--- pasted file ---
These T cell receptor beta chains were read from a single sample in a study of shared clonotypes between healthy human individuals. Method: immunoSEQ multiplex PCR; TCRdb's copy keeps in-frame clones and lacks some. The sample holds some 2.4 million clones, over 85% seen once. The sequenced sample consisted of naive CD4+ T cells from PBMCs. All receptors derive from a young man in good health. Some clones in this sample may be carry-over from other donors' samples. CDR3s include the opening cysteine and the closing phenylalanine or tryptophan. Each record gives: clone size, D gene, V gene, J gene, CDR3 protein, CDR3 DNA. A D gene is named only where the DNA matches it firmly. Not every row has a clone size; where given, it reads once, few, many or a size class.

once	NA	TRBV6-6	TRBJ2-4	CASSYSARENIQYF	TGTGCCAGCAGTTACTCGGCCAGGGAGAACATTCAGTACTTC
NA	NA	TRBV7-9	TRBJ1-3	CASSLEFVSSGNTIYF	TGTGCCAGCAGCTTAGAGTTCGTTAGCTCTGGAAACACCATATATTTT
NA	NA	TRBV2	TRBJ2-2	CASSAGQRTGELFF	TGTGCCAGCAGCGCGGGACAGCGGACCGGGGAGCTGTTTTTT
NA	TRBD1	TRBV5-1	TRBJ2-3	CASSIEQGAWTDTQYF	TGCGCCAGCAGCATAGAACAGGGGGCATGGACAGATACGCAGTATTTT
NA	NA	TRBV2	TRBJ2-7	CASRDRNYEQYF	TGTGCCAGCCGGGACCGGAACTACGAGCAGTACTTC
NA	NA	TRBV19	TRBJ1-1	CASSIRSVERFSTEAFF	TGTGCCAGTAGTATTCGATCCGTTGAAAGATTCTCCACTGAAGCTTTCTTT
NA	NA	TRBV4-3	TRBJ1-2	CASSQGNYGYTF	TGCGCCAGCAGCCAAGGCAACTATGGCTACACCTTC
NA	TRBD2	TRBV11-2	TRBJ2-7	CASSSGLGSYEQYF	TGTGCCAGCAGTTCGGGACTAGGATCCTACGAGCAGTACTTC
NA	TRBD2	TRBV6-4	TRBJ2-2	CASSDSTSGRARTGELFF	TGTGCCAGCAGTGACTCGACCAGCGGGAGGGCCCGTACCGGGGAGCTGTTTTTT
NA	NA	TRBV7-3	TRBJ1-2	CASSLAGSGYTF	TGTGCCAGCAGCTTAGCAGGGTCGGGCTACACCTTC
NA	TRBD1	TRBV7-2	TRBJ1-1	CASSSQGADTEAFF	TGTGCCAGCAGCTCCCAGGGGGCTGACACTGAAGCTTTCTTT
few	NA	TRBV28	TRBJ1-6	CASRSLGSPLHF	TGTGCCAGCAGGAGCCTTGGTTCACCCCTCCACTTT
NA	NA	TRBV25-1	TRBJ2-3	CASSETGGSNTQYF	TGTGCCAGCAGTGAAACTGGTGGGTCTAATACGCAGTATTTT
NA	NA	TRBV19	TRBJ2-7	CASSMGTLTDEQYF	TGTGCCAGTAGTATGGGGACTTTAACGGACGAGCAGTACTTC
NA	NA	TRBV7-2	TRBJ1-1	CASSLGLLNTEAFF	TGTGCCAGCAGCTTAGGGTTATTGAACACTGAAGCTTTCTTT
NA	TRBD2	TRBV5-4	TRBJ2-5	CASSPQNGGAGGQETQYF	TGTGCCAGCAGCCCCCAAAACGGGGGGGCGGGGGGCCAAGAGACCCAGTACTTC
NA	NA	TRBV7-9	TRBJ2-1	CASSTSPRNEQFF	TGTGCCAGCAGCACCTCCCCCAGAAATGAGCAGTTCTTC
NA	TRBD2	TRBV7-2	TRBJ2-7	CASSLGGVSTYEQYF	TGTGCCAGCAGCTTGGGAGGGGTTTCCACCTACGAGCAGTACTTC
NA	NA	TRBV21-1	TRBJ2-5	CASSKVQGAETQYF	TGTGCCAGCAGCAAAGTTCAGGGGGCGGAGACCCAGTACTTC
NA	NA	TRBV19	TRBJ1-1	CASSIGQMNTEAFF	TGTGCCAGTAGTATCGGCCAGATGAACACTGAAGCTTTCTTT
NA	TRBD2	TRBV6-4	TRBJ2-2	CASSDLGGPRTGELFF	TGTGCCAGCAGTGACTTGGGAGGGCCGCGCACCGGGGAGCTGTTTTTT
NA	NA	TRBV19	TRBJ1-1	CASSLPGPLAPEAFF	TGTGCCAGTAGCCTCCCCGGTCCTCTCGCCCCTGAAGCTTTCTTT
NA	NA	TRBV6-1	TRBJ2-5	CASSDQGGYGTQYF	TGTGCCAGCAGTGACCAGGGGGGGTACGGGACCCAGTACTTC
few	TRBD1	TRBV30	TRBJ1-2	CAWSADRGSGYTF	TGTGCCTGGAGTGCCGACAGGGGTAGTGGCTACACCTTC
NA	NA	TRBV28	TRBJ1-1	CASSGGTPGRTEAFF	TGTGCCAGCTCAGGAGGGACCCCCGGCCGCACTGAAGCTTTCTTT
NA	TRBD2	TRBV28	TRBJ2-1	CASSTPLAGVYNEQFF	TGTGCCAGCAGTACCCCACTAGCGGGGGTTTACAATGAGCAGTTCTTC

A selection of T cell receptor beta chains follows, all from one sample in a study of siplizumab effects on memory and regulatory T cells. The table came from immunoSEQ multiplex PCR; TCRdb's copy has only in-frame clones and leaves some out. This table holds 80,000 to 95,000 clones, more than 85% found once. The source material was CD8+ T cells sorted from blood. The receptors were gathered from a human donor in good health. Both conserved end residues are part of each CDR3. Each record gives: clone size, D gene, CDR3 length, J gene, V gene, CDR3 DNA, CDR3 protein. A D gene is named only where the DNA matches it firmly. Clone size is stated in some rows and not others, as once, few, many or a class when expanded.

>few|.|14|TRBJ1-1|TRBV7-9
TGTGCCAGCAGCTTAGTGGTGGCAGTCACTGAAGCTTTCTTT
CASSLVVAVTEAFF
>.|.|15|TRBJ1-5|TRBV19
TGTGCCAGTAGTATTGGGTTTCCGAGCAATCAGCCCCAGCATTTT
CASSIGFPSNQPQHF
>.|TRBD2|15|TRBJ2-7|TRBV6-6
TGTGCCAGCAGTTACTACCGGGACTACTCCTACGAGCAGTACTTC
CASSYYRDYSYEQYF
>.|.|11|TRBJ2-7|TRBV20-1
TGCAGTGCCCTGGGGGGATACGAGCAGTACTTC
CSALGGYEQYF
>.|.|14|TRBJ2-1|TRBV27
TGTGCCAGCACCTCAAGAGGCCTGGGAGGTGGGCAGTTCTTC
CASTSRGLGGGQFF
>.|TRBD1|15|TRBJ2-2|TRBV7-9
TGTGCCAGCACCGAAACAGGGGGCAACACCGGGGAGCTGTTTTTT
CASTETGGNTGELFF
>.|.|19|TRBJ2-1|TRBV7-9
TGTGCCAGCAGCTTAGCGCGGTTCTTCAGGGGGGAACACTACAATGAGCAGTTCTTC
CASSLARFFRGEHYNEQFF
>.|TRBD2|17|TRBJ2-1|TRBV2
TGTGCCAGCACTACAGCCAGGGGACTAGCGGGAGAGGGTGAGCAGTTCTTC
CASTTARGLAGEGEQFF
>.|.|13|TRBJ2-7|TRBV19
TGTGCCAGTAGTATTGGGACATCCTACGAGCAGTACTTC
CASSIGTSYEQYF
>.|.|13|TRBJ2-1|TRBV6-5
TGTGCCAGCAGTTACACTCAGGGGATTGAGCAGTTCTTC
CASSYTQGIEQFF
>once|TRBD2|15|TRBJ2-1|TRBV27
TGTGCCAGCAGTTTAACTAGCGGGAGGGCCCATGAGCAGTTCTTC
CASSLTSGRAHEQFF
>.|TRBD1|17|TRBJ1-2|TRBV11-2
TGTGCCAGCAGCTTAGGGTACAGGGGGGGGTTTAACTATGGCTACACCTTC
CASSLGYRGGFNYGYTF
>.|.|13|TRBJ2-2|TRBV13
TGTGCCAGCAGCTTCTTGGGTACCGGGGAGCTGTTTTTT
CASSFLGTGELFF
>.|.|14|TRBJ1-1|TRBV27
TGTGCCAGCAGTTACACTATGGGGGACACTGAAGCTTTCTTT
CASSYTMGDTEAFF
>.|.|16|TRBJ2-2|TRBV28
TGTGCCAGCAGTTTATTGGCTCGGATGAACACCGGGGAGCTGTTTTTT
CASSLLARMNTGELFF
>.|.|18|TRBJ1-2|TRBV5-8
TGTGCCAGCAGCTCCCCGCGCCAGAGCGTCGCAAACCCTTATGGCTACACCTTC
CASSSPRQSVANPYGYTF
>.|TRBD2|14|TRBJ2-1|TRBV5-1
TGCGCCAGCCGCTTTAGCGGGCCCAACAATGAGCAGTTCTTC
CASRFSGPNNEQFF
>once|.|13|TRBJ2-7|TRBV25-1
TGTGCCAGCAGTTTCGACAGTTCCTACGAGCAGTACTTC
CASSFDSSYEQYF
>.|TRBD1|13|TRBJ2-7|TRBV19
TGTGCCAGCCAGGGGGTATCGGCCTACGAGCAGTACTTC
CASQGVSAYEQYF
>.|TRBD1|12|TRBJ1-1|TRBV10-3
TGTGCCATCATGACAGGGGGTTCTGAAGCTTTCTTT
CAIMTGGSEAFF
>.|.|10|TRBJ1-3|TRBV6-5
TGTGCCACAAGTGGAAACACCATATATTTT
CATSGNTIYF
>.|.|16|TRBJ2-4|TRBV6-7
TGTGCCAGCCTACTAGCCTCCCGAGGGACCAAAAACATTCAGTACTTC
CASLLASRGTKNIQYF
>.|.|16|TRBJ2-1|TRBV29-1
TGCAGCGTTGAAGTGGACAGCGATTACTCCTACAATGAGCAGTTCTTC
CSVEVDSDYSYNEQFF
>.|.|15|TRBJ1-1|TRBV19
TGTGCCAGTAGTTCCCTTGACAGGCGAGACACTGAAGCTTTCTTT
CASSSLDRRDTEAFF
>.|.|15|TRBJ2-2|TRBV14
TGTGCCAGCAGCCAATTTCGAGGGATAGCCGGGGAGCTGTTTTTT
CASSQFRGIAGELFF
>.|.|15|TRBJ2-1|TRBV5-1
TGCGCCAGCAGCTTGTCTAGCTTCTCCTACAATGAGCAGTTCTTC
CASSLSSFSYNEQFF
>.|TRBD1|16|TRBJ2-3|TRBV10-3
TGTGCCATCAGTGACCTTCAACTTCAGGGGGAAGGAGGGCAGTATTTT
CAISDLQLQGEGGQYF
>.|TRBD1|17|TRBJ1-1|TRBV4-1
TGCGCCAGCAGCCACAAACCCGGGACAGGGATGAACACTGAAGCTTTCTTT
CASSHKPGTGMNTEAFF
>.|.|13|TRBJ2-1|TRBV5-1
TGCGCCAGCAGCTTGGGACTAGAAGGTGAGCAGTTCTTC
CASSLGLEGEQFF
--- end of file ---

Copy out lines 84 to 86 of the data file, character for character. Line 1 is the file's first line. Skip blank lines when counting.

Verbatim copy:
TGTGCCAGCCAGGGGGTATCGGCCTACGAGCAGTACTTC
CASQGVSAYEQYF
>.|TRBD1|12|TRBJ1-1|TRBV10-3